Several issues surround iron and neurodegenerative disease, due to the fact that iron is essential in neuronal cell life, yet brain iron accumulation can be toxic [5, 7–9].
Iron imbalance is strongly suspected in MS pathogenesis, even though there is no evidence that systemic iron overload occurs more frequently in MS patients than in general population [36, 37].
In contrast, at the brain level, susceptibility weighted imaging MRI techniques permit to reliably measure iron in the brain and to follow the natural history of iron accumulation. Interestingly, a correlation exists between iron storages and disability, manifested either by cognitive or motor symptoms, suggesting a role in the complex mosaic of MS pathogenesis [38–41].
The exact underlying mechanism by which brain iron accumulates in CNS of MS patients is not fully understood. Iron enters into the brain through the blood–brain-barrier, due to iron transport proteins expressed locally  and it is stored according to the efficiency of the transferring receptors. This can be controlled at the post-transcriptional level by iron regulatory proteins (IRPs) that interact with IRE motifs on mRNA to alter the expression on brain endothelial cells, neurons, glia, oligodendrocytes, and macrophages [43, 44]. When there is not enough iron in the milieu, IRPs bind IRE motifs to contextually decrease the expression of ferritin and ferroportin and increase that of the transferrin receptor, favouring mRNA stability. Basically, this allows the cell to uptake more iron to efficiently use it before it bounds to the storage protein ferritin . In the literature there are two main hypotheses on the mechanism leading to iron accumulation in brain parenchyma in course of MS. The first is linked with microglia and astrocyte iron accumulation in course of unknown steps linked with neurodegeneration [5, 9, 44]. The second is linked with a vascular condition, known as chronic cerebrospinal venous insufficiency (CCSVI) related to reduced brain perfusion . It has been hypothesized that CCSVI might favourite erythrocytes diapedesis, and subsequent iron deposition [12, 13, 38, 46]. Even though this is an intriguing and interesting hypothesis and a genetic dependence of CCSVI has recently been described by our group , other authors do not directly link CCSVI with increased iron and MS [48–50].
Therefore, in spite of the lack of concordance between blood and brain iron levels, whatever the mechanism causing brain iron deposition is, the same group of proteins regulate iron influx, efflux and storage [42, 51]. We hence looked at the commonest SNPs in the main iron-protein genes.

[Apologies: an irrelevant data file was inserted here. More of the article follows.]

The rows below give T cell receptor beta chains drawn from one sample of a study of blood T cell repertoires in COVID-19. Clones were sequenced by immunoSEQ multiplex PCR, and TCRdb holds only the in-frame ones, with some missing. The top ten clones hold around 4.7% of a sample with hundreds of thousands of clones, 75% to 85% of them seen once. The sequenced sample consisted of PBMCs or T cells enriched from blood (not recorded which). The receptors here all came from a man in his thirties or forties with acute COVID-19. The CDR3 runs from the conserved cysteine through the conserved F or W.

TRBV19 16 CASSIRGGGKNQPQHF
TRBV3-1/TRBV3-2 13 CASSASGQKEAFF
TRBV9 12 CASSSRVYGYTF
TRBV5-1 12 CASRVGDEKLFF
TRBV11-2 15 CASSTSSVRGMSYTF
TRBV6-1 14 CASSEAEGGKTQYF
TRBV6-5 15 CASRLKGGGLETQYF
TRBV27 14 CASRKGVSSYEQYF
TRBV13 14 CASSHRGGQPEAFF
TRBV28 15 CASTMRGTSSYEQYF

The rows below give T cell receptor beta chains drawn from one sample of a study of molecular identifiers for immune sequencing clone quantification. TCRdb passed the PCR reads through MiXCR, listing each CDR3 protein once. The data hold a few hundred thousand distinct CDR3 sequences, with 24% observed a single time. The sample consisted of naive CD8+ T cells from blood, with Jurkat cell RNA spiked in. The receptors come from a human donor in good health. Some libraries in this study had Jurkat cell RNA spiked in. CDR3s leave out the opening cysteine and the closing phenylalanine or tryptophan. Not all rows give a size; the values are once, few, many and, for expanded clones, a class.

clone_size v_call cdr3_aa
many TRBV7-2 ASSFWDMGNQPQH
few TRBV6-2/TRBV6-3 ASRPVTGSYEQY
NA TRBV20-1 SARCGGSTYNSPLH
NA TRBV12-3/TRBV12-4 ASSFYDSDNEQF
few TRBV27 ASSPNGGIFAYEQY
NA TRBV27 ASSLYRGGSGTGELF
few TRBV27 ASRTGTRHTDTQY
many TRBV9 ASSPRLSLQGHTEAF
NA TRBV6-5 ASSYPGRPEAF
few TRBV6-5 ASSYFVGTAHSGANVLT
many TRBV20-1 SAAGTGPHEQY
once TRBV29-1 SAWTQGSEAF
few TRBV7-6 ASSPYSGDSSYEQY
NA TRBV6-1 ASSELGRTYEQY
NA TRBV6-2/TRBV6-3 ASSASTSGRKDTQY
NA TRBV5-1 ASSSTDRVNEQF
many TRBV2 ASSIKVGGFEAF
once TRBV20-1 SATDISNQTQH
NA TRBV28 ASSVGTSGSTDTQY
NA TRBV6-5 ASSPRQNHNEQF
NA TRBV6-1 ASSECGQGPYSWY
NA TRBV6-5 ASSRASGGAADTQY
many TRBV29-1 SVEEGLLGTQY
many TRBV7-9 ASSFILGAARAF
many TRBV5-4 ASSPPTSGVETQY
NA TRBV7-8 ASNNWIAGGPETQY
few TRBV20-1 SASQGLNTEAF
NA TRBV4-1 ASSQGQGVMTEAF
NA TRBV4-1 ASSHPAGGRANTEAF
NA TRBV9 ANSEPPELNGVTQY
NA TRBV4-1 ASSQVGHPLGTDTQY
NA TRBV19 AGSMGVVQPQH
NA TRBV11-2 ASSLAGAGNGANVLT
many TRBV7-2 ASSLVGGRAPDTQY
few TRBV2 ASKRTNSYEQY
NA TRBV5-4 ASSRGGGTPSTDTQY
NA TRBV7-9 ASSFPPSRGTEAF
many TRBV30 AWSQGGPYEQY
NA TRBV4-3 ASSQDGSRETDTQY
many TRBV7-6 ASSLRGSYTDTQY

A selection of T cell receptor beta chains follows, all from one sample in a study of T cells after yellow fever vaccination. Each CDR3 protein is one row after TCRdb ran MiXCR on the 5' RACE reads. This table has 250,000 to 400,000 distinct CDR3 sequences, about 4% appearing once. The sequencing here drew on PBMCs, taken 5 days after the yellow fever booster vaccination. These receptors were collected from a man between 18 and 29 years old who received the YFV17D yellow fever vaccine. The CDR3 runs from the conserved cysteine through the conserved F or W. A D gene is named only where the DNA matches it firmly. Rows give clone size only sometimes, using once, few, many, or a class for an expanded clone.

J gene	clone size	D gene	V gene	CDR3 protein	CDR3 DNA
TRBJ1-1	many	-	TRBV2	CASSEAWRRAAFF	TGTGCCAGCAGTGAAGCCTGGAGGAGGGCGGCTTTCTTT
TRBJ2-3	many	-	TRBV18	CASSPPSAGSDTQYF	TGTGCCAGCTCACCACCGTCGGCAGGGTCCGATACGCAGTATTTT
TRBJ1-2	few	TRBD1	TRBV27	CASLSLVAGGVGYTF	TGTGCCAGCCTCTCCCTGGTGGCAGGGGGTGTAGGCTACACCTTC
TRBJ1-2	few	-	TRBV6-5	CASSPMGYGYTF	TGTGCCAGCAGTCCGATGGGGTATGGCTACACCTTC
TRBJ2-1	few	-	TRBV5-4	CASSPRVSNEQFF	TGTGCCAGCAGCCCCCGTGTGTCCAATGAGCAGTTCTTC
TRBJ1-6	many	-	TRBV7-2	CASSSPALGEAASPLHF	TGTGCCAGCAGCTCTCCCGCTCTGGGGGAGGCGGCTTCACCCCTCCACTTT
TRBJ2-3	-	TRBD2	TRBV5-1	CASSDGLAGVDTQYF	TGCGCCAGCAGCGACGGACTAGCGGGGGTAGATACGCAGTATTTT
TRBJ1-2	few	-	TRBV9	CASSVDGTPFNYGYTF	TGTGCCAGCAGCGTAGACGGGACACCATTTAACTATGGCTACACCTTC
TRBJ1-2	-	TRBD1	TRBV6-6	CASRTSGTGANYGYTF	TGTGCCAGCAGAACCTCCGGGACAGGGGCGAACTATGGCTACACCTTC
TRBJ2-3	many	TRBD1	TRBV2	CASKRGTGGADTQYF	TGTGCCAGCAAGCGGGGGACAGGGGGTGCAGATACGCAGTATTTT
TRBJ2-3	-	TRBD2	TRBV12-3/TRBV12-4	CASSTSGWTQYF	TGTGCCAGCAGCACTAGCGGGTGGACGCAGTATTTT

The main finding of our study was an increased MS susceptibility risk, of more than 4-fold, associated with the FPN1 -8GG homozygous genotype. In addition, stratifying disease progression and severity by FPN1 genotypes, PI and MSSS gradually increased as the number of the G alleles increased, ascribing to the GG-genotype the highest value. This suggests that MS patients carrying the -8G-allele might be at increased risk for disease worsening. These results can really be considered novel and peculiar findings in the field of MS since, to date, FPN1 SNPs have been only associated with particular diseases, such as venous leg ulcers , or reinvestigated as genetic modifiers of HFE. FPN1 expression is regulated at different levels: by the IRE sequence in the 5’-UTR that, interacting with the IRPs, finely tunes how many FPN1 molecules can be expressed ; and post-translationally by the hepatic hormone hepcidin . The IRE region, results in increased/reduced FPN1 expression respectively under high/low cellular iron, leading to personalized iron export. Hepcidin interacts and blocks FPN1 in the presence of high iron levels. Generally, FPN1 mutations return a molecule that cannot reach the cell surface or block FPN1 internalization and degradation affecting both hepcidin interaction and iron export. The strong closeness of FPN1 -8CG to the crucial IRE region, prompted us to investigate its role in MS. The significant associations we found can be speculatively interpreted as a direct role on the IRE-IRP interactions, or as an indirect role of still unknown molecular defects in linkage with the SNP. In CNS cells, or in macrophages, these situations may potentially affect iron-balancing, similarly as described for the HFE C282Y . Micro-deletions in the IRE region lead to expected increased in FPN1 levels despite low cellular iron levels, and to date no mutations specifically affecting IRE have been identified in the FPN1 gene .